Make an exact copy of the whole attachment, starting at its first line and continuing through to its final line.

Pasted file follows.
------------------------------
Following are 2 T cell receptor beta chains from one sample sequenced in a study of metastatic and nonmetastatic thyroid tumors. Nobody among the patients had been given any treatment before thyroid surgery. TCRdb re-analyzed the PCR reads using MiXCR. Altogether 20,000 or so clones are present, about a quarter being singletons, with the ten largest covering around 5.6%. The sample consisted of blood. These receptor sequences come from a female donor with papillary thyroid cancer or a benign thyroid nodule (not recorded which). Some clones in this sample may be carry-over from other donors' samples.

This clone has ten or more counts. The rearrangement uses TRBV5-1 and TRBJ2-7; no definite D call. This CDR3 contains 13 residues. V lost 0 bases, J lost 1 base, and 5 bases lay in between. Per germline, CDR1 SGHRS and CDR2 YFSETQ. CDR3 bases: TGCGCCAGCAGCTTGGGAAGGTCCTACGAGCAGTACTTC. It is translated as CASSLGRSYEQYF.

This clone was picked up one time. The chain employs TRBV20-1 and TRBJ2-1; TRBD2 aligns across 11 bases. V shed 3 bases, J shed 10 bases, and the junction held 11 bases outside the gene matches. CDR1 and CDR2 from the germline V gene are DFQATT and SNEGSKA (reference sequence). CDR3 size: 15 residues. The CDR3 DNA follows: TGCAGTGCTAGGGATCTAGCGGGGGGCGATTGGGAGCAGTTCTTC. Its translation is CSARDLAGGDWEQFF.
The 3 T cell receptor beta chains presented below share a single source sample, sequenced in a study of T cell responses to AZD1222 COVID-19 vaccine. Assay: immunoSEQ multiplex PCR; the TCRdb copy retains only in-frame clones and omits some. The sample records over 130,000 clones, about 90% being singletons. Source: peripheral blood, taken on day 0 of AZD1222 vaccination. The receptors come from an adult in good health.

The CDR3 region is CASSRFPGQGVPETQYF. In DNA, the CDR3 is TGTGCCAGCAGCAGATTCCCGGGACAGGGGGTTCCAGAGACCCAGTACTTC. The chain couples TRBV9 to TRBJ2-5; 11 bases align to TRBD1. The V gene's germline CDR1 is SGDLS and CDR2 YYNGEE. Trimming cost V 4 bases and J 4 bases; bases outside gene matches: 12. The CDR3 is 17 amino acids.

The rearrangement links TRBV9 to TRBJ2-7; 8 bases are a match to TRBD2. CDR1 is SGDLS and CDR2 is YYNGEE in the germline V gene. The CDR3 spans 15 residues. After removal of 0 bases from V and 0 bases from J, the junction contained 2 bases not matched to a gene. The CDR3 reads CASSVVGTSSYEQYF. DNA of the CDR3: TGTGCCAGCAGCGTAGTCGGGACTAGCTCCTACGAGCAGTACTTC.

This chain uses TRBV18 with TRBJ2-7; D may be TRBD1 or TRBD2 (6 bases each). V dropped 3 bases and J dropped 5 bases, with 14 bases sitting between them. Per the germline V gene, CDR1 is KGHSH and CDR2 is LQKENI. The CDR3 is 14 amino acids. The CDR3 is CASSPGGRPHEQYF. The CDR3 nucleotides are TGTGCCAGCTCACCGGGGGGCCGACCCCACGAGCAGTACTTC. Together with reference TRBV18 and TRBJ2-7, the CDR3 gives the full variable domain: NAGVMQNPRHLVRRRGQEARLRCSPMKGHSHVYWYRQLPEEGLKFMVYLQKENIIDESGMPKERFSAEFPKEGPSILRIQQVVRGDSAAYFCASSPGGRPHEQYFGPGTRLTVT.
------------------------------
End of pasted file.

Following are 2 T cell receptor beta chains from one sample sequenced in a study of metastatic and nonmetastatic thyroid tumors. Nobody among the patients had been given any treatment before thyroid surgery. TCRdb re-analyzed the PCR reads using MiXCR. Altogether 20,000 or so clones are present, about a quarter being singletons, with the ten largest covering around 5.6%. The sample consisted of blood. These receptor sequences come from a female donor with papillary thyroid cancer or a benign thyroid nodule (not recorded which). Some clones in this sample may be carry-over from other donors' samples.

This clone has ten or more counts. The rearrangement uses TRBV5-1 and TRBJ2-7; no definite D call. This CDR3 contains 13 residues. V lost 0 bases, J lost 1 base, and 5 bases lay in between. Per germline, CDR1 SGHRS and CDR2 YFSETQ. CDR3 bases: TGCGCCAGCAGCTTGGGAAGGTCCTACGAGCAGTACTTC. It is translated as CASSLGRSYEQYF.

This clone was picked up one time. The chain employs TRBV20-1 and TRBJ2-1; TRBD2 aligns across 11 bases. V shed 3 bases, J shed 10 bases, and the junction held 11 bases outside the gene matches. CDR1 and CDR2 from the germline V gene are DFQATT and SNEGSKA (reference sequence). CDR3 size: 15 residues. The CDR3 DNA follows: TGCAGTGCTAGGGATCTAGCGGGGGGCGATTGGGAGCAGTTCTTC. Its translation is CSARDLAGGDWEQFF.
The 3 T cell receptor beta chains presented below share a single source sample, sequenced in a study of T cell responses to AZD1222 COVID-19 vaccine. Assay: immunoSEQ multiplex PCR; the TCRdb copy retains only in-frame clones and omits some. The sample records over 130,000 clones, about 90% being singletons. Source: peripheral blood, taken on day 0 of AZD1222 vaccination. The receptors come from an adult in good health.

The CDR3 region is CASSRFPGQGVPETQYF. In DNA, the CDR3 is TGTGCCAGCAGCAGATTCCCGGGACAGGGGGTTCCAGAGACCCAGTACTTC. The chain couples TRBV9 to TRBJ2-5; 11 bases align to TRBD1. The V gene's germline CDR1 is SGDLS and CDR2 YYNGEE. Trimming cost V 4 bases and J 4 bases; bases outside gene matches: 12. The CDR3 is 17 amino acids.

The rearrangement links TRBV9 to TRBJ2-7; 8 bases are a match to TRBD2. CDR1 is SGDLS and CDR2 is YYNGEE in the germline V gene. The CDR3 spans 15 residues. After removal of 0 bases from V and 0 bases from J, the junction contained 2 bases not matched to a gene. The CDR3 reads CASSVVGTSSYEQYF. DNA of the CDR3: TGTGCCAGCAGCGTAGTCGGGACTAGCTCCTACGAGCAGTACTTC.

This chain uses TRBV18 with TRBJ2-7; D may be TRBD1 or TRBD2 (6 bases each). V dropped 3 bases and J dropped 5 bases, with 14 bases sitting between them. Per the germline V gene, CDR1 is KGHSH and CDR2 is LQKENI. The CDR3 is 14 amino acids. The CDR3 is CASSPGGRPHEQYF. The CDR3 nucleotides are TGTGCCAGCTCACCGGGGGGCCGACCCCACGAGCAGTACTTC. Together with reference TRBV18 and TRBJ2-7, the CDR3 gives the full variable domain: NAGVMQNPRHLVRRRGQEARLRCSPMKGHSHVYWYRQLPEEGLKFMVYLQKENIIDESGMPKERFSAEFPKEGPSILRIQQVVRGDSAAYFCASSPGGRPHEQYFGPGTRLTVT.